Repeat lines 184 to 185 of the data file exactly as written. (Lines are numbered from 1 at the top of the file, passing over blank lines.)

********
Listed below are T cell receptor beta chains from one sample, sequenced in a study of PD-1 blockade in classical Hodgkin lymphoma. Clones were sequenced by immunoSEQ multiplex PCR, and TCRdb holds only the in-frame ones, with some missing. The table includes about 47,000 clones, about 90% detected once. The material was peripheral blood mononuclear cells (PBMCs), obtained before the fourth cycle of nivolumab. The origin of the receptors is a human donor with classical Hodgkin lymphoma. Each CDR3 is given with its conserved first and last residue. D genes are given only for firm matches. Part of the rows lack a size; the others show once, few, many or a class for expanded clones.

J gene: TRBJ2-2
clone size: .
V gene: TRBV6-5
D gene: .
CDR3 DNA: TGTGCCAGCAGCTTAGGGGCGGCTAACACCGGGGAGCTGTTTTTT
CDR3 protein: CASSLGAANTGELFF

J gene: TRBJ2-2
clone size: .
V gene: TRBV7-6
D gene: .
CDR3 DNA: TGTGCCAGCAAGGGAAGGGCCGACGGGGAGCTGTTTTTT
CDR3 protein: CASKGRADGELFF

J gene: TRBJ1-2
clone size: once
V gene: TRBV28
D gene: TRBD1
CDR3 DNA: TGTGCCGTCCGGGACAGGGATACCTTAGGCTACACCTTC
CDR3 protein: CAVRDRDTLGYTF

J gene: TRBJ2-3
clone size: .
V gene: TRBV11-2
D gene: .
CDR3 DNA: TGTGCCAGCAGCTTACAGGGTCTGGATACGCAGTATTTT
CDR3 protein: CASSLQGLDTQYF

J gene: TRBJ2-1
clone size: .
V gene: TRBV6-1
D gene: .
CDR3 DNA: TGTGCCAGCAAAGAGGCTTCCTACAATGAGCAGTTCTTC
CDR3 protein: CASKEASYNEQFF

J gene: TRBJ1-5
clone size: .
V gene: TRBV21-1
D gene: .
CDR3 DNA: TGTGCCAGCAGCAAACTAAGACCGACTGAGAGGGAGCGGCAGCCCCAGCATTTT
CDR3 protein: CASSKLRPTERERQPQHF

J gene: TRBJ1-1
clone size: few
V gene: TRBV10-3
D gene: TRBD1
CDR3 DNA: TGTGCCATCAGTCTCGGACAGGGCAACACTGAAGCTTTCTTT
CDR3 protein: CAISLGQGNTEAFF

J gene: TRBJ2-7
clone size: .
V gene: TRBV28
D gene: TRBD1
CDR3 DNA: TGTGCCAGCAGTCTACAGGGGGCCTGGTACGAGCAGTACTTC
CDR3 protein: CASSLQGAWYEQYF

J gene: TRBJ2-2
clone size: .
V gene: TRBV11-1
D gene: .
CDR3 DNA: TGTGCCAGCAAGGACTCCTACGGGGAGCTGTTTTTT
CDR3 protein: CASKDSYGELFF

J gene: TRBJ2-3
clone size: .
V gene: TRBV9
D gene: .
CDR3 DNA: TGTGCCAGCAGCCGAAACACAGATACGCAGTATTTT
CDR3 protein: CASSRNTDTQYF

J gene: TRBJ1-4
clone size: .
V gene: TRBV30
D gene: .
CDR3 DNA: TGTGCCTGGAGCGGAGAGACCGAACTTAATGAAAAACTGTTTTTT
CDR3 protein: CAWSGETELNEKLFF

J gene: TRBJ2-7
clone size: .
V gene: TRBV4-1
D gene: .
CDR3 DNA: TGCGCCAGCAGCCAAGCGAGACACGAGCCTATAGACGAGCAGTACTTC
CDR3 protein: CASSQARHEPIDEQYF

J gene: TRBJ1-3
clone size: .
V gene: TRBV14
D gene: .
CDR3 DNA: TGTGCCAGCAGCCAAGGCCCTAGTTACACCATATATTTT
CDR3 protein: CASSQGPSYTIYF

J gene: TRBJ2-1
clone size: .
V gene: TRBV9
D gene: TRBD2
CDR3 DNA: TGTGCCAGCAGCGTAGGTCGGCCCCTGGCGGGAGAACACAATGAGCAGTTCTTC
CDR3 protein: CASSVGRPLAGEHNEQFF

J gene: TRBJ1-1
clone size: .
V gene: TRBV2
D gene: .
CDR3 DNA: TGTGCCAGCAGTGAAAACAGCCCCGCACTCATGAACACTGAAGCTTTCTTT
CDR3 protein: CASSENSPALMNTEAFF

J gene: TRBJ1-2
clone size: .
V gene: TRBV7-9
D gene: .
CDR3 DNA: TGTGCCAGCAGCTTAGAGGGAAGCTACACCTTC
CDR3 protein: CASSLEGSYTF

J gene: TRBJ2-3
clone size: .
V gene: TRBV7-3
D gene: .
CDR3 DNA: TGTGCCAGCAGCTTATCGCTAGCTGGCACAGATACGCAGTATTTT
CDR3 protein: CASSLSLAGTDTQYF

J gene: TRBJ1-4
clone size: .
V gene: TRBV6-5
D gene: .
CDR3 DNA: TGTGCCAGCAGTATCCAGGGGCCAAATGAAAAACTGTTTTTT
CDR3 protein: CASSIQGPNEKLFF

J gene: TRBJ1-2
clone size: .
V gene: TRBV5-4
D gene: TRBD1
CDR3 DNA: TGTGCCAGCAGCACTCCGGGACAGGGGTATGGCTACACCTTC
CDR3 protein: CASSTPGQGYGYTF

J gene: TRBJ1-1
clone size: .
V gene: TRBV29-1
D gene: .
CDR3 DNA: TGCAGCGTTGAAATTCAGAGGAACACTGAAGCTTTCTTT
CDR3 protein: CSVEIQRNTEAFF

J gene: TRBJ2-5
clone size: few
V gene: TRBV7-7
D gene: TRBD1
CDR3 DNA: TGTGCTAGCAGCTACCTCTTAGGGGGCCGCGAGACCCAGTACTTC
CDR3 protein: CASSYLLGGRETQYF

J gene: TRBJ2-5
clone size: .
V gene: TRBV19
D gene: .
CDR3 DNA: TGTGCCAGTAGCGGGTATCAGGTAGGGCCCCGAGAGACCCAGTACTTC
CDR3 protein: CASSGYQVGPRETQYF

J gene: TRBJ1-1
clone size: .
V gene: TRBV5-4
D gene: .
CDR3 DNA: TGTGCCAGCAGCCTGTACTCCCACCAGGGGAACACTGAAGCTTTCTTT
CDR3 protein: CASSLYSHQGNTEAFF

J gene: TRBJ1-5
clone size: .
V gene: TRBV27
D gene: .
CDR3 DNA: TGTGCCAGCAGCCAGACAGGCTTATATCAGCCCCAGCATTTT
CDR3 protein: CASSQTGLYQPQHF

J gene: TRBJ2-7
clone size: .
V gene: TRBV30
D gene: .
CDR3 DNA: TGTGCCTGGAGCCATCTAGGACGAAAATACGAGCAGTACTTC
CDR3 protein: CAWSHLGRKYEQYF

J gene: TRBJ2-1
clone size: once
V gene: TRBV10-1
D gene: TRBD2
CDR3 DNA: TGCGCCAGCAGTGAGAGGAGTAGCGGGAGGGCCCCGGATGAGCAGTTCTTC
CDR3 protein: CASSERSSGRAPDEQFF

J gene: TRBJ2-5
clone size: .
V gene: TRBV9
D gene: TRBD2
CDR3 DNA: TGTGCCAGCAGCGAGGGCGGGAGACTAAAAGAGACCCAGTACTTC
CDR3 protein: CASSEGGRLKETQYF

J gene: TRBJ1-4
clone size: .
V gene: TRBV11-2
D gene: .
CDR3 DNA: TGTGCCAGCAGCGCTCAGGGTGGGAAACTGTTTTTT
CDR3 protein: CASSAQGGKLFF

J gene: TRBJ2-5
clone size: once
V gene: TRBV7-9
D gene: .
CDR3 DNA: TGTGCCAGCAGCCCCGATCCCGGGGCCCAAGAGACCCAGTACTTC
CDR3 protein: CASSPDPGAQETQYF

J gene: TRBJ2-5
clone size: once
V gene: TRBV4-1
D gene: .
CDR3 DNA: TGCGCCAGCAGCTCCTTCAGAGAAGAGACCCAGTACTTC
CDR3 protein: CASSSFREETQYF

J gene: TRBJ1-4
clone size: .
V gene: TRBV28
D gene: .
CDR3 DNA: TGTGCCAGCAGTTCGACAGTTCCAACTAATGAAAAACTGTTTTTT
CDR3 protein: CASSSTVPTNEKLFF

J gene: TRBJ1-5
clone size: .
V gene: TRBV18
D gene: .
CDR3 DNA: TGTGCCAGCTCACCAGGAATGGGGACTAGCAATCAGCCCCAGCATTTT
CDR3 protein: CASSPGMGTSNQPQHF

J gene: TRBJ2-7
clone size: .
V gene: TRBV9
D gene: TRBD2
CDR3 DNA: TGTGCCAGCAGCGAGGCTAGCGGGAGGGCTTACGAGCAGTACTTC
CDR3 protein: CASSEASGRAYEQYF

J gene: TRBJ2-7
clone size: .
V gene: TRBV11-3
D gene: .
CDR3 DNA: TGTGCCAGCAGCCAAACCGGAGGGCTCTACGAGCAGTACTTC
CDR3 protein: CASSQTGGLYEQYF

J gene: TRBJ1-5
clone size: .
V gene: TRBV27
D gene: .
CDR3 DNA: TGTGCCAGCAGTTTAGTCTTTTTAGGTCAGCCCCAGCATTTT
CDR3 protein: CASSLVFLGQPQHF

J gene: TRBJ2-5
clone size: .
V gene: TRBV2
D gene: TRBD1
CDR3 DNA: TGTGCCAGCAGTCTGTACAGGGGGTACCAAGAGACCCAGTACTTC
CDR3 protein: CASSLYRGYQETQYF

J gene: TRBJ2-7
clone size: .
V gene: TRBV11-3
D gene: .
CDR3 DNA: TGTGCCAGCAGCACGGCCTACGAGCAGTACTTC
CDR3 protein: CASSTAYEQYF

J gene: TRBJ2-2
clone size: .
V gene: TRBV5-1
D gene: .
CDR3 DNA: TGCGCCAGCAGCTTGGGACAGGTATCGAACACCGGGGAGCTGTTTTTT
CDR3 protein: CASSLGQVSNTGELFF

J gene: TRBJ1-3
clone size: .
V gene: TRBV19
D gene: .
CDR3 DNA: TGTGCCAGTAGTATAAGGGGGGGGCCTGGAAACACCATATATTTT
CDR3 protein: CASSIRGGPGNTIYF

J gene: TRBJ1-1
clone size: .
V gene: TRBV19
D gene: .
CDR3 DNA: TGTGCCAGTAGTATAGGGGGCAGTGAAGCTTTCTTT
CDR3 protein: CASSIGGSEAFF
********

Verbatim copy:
V gene: TRBV28
D gene: .